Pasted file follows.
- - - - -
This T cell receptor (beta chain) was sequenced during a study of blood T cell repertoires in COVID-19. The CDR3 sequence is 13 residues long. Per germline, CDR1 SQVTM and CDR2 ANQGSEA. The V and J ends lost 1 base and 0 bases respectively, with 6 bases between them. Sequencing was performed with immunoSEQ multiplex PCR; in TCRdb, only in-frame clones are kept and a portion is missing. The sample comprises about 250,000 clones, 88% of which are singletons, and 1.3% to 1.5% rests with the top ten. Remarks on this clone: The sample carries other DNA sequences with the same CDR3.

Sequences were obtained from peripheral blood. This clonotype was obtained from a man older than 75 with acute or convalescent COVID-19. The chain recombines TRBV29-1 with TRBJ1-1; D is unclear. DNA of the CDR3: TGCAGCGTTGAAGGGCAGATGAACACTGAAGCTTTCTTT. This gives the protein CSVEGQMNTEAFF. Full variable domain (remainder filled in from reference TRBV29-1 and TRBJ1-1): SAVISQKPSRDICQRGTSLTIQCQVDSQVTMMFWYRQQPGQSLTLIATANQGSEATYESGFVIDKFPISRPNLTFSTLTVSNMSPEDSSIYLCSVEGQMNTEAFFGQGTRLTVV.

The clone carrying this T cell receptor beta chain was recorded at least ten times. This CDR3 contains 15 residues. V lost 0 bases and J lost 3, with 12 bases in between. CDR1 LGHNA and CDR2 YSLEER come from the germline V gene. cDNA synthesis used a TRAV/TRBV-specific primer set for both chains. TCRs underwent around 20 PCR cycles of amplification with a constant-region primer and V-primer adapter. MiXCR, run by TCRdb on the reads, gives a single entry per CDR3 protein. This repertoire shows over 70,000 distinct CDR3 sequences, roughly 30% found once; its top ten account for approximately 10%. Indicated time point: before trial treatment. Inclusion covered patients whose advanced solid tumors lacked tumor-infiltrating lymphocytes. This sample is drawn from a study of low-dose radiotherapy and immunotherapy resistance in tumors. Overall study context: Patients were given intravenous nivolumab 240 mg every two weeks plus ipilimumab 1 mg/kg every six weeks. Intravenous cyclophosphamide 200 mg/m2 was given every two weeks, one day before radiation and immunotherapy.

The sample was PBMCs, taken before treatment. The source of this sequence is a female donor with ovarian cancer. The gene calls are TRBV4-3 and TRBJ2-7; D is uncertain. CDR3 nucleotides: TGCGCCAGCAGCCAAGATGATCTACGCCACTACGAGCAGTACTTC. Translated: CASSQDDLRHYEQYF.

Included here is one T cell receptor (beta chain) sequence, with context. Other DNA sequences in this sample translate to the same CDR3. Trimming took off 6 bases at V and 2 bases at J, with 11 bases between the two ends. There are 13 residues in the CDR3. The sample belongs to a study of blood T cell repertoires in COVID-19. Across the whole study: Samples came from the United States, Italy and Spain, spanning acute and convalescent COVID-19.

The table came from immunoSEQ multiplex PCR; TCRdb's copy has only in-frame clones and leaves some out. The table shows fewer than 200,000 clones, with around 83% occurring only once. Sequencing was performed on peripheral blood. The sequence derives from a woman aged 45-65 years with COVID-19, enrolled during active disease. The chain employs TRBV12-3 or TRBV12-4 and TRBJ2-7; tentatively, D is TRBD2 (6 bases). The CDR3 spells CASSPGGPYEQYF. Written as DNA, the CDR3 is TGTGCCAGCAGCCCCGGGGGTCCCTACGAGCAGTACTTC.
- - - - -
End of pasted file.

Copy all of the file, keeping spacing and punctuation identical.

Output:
This T cell receptor (beta chain) was sequenced during a study of blood T cell repertoires in COVID-19. The CDR3 sequence is 13 residues long. Per germline, CDR1 SQVTM and CDR2 ANQGSEA. The V and J ends lost 1 base and 0 bases respectively, with 6 bases between them. Sequencing was performed with immunoSEQ multiplex PCR; in TCRdb, only in-frame clones are kept and a portion is missing. The sample comprises about 250,000 clones, 88% of which are singletons, and 1.3% to 1.5% rests with the top ten. Remarks on this clone: The sample carries other DNA sequences with the same CDR3.

Sequences were obtained from peripheral blood. This clonotype was obtained from a man older than 75 with acute or convalescent COVID-19. The chain recombines TRBV29-1 with TRBJ1-1; D is unclear. DNA of the CDR3: TGCAGCGTTGAAGGGCAGATGAACACTGAAGCTTTCTTT. This gives the protein CSVEGQMNTEAFF. Full variable domain (remainder filled in from reference TRBV29-1 and TRBJ1-1): SAVISQKPSRDICQRGTSLTIQCQVDSQVTMMFWYRQQPGQSLTLIATANQGSEATYESGFVIDKFPISRPNLTFSTLTVSNMSPEDSSIYLCSVEGQMNTEAFFGQGTRLTVV.

The clone carrying this T cell receptor beta chain was recorded at least ten times. This CDR3 contains 15 residues. V lost 0 bases and J lost 3, with 12 bases in between. CDR1 LGHNA and CDR2 YSLEER come from the germline V gene. cDNA synthesis used a TRAV/TRBV-specific primer set for both chains. TCRs underwent around 20 PCR cycles of amplification with a constant-region primer and V-primer adapter. MiXCR, run by TCRdb on the reads, gives a single entry per CDR3 protein. This repertoire shows over 70,000 distinct CDR3 sequences, roughly 30% found once; its top ten account for approximately 10%. Indicated time point: before trial treatment. Inclusion covered patients whose advanced solid tumors lacked tumor-infiltrating lymphocytes. This sample is drawn from a study of low-dose radiotherapy and immunotherapy resistance in tumors. Overall study context: Patients were given intravenous nivolumab 240 mg every two weeks plus ipilimumab 1 mg/kg every six weeks. Intravenous cyclophosphamide 200 mg/m2 was given every two weeks, one day before radiation and immunotherapy.

The sample was PBMCs, taken before treatment. The source of this sequence is a female donor with ovarian cancer. The gene calls are TRBV4-3 and TRBJ2-7; D is uncertain. CDR3 nucleotides: TGCGCCAGCAGCCAAGATGATCTACGCCACTACGAGCAGTACTTC. Translated: CASSQDDLRHYEQYF.

Included here is one T cell receptor (beta chain) sequence, with context. Other DNA sequences in this sample translate to the same CDR3. Trimming took off 6 bases at V and 2 bases at J, with 11 bases between the two ends. There are 13 residues in the CDR3. The sample belongs to a study of blood T cell repertoires in COVID-19. Across the whole study: Samples came from the United States, Italy and Spain, spanning acute and convalescent COVID-19.

The table came from immunoSEQ multiplex PCR; TCRdb's copy has only in-frame clones and leaves some out. The table shows fewer than 200,000 clones, with around 83% occurring only once. Sequencing was performed on peripheral blood. The sequence derives from a woman aged 45-65 years with COVID-19, enrolled during active disease. The chain employs TRBV12-3 or TRBV12-4 and TRBJ2-7; tentatively, D is TRBD2 (6 bases). The CDR3 spells CASSPGGPYEQYF. Written as DNA, the CDR3 is TGTGCCAGCAGCCCCGGGGGTCCCTACGAGCAGTACTTC.